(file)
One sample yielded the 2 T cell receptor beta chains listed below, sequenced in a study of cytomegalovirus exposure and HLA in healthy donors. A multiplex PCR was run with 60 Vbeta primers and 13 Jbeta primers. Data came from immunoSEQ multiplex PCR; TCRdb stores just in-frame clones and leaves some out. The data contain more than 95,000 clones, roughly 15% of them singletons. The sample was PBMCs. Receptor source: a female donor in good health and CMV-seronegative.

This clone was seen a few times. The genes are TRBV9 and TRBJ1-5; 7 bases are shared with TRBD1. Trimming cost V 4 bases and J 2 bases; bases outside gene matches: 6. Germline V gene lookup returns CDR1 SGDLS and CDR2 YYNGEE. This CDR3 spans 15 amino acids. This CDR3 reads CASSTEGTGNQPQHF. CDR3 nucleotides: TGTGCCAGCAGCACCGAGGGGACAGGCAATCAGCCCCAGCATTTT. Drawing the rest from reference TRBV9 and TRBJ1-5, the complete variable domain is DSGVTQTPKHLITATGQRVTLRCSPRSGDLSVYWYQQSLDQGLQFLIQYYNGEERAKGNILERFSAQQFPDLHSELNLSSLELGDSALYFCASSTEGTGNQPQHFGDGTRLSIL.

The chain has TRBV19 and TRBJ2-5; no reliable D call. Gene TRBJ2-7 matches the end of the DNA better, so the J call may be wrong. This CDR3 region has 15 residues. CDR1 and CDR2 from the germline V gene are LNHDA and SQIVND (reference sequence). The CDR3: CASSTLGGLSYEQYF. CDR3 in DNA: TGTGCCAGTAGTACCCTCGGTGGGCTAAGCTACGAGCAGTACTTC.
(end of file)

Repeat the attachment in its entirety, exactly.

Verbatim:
One sample yielded the 2 T cell receptor beta chains listed below, sequenced in a study of cytomegalovirus exposure and HLA in healthy donors. A multiplex PCR was run with 60 Vbeta primers and 13 Jbeta primers. Data came from immunoSEQ multiplex PCR; TCRdb stores just in-frame clones and leaves some out. The data contain more than 95,000 clones, roughly 15% of them singletons. The sample was PBMCs. Receptor source: a female donor in good health and CMV-seronegative.

This clone was seen a few times. The genes are TRBV9 and TRBJ1-5; 7 bases are shared with TRBD1. Trimming cost V 4 bases and J 2 bases; bases outside gene matches: 6. Germline V gene lookup returns CDR1 SGDLS and CDR2 YYNGEE. This CDR3 spans 15 amino acids. This CDR3 reads CASSTEGTGNQPQHF. CDR3 nucleotides: TGTGCCAGCAGCACCGAGGGGACAGGCAATCAGCCCCAGCATTTT. Drawing the rest from reference TRBV9 and TRBJ1-5, the complete variable domain is DSGVTQTPKHLITATGQRVTLRCSPRSGDLSVYWYQQSLDQGLQFLIQYYNGEERAKGNILERFSAQQFPDLHSELNLSSLELGDSALYFCASSTEGTGNQPQHFGDGTRLSIL.

The chain has TRBV19 and TRBJ2-5; no reliable D call. Gene TRBJ2-7 matches the end of the DNA better, so the J call may be wrong. This CDR3 region has 15 residues. CDR1 and CDR2 from the germline V gene are LNHDA and SQIVND (reference sequence). The CDR3: CASSTLGGLSYEQYF. CDR3 in DNA: TGTGCCAGTAGTACCCTCGGTGGGCTAAGCTACGAGCAGTACTTC.